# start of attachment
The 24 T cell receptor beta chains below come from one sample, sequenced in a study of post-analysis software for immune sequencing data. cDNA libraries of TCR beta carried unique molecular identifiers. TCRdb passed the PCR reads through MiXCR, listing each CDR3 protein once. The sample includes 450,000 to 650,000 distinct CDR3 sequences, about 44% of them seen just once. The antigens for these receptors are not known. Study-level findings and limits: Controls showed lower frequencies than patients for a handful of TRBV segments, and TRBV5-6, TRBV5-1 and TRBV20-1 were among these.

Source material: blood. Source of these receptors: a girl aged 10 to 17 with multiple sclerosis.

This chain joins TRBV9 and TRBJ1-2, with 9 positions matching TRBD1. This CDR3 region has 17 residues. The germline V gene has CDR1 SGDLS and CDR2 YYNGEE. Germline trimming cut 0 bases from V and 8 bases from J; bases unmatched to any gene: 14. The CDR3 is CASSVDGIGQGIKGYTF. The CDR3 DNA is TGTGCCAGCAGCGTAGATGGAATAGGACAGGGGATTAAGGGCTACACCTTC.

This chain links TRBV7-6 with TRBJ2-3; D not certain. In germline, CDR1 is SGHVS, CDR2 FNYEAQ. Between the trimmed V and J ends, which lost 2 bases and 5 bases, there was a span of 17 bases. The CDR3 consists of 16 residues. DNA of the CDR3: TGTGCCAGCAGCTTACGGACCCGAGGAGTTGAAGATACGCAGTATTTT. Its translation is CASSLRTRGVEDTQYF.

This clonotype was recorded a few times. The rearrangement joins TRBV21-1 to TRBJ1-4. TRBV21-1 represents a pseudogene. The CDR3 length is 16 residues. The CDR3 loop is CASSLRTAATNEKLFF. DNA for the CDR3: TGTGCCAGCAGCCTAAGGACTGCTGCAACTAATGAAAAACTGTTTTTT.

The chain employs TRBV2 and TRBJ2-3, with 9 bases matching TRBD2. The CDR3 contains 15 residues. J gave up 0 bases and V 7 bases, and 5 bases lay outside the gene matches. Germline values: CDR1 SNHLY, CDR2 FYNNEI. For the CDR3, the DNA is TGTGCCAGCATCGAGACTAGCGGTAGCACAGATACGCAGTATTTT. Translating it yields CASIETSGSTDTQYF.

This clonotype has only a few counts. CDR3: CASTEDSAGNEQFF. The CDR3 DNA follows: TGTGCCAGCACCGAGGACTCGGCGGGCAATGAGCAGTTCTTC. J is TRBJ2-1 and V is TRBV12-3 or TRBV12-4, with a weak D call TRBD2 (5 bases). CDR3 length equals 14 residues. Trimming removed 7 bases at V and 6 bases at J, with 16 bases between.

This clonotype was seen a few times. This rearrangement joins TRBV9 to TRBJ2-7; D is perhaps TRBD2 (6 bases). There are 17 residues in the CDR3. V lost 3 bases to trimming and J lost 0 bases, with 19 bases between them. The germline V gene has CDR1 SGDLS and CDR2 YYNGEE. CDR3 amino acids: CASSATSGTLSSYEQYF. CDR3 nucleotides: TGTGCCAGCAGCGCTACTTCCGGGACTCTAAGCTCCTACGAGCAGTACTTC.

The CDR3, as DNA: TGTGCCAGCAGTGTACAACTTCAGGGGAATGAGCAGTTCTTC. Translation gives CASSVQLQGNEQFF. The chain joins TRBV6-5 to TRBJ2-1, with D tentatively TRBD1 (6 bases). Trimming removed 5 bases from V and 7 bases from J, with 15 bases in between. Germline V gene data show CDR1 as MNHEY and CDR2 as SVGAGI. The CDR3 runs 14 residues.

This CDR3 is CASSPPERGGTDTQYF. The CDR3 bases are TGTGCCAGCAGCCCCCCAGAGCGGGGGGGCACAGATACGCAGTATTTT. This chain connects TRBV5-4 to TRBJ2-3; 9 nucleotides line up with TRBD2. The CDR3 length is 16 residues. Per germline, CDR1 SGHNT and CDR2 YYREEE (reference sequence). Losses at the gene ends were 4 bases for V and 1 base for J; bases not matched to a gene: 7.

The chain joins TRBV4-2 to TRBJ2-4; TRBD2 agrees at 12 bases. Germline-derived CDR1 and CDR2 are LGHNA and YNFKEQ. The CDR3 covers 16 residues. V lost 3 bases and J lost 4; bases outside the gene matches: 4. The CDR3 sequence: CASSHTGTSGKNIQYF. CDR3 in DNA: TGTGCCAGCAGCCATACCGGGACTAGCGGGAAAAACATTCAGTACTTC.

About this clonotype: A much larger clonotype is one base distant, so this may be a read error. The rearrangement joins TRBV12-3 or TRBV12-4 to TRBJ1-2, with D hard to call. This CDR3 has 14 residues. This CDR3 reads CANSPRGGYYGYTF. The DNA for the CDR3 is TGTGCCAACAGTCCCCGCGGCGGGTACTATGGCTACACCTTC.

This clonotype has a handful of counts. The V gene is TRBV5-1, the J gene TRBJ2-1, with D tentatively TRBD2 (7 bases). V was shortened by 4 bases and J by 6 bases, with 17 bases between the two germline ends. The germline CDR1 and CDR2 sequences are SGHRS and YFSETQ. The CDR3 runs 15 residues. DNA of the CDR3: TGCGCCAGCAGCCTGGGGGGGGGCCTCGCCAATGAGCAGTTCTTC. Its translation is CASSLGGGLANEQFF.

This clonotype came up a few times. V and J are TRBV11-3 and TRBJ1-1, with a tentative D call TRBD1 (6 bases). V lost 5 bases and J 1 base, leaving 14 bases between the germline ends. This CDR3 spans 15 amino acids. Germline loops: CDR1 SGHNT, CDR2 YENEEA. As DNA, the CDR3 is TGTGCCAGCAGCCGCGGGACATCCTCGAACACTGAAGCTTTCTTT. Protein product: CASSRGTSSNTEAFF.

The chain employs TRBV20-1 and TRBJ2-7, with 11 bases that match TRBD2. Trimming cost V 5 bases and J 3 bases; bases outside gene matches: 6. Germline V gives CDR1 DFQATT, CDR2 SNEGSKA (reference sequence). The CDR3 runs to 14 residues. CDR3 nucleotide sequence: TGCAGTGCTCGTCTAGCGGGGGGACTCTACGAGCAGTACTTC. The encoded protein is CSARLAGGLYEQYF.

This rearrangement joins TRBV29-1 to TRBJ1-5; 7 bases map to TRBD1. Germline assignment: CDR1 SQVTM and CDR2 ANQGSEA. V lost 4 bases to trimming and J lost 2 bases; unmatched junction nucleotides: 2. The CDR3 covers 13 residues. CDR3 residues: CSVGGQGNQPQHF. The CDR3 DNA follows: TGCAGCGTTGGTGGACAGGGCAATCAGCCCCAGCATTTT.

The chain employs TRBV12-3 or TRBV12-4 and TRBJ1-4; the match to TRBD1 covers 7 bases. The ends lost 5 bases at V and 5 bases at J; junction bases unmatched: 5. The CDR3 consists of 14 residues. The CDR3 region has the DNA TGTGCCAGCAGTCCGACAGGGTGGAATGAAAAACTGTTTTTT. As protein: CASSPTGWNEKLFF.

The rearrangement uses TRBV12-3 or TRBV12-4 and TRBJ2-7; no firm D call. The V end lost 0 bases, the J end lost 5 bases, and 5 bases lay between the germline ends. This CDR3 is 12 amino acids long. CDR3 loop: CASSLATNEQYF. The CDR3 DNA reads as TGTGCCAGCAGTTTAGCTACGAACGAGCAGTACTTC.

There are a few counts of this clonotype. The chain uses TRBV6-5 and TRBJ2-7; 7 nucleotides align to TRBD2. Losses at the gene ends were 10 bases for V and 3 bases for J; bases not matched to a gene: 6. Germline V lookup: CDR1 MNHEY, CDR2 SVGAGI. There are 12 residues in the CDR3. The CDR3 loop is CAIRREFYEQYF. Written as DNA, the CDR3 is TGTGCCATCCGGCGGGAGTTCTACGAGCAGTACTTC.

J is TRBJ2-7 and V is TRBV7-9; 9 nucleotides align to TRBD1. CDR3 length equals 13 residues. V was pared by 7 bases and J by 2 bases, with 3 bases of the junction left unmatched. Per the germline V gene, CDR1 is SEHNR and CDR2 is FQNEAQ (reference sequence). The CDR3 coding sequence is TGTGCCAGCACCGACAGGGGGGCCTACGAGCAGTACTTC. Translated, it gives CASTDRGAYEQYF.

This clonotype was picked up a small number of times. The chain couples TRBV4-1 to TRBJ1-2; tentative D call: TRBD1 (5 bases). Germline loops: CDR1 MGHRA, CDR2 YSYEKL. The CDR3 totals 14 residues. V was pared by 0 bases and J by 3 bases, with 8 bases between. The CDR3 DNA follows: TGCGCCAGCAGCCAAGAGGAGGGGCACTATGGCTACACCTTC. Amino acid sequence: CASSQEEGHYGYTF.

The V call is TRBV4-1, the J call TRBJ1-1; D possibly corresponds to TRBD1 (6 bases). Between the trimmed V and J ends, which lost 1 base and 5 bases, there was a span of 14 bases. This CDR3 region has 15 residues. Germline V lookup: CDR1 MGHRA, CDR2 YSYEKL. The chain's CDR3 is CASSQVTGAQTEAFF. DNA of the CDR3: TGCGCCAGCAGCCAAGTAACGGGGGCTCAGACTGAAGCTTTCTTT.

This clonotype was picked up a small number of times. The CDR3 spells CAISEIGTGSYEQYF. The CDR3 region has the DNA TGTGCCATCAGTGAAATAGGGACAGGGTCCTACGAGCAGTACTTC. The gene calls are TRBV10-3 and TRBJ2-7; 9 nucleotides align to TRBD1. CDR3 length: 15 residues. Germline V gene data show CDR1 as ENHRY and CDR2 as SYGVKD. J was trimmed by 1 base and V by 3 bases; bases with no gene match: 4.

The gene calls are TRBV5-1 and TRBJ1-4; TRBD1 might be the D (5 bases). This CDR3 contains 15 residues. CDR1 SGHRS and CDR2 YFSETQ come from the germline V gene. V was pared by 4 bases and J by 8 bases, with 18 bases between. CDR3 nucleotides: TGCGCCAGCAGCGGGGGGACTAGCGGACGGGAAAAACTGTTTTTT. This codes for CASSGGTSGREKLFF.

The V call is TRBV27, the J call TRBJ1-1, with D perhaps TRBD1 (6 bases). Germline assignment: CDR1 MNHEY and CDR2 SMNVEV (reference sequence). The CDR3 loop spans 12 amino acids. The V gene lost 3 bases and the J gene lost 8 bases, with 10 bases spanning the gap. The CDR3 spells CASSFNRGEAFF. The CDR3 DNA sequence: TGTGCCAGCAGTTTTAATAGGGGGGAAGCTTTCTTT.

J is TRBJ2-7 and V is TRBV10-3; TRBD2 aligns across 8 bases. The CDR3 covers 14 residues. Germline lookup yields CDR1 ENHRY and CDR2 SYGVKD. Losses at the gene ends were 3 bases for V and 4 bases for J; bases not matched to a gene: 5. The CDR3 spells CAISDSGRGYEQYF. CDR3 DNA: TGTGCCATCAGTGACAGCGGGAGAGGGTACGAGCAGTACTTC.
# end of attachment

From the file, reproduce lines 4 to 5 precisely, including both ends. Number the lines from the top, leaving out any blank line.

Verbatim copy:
This chain links TRBV7-6 with TRBJ2-3; D not certain. In germline, CDR1 is SGHVS, CDR2 FNYEAQ. Between the trimmed V and J ends, which lost 2 bases and 5 bases, there was a span of 17 bases. The CDR3 consists of 16 residues. DNA of the CDR3: TGTGCCAGCAGCTTACGGACCCGAGGAGTTGAAGATACGCAGTATTTT. Its translation is CASSLRTRGVEDTQYF.

This clonotype was recorded a few times. The rearrangement joins TRBV21-1 to TRBJ1-4. TRBV21-1 represents a pseudogene. The CDR3 length is 16 residues. The CDR3 loop is CASSLRTAATNEKLFF. DNA for the CDR3: TGTGCCAGCAGCCTAAGGACTGCTGCAACTAATGAAAAACTGTTTTTT.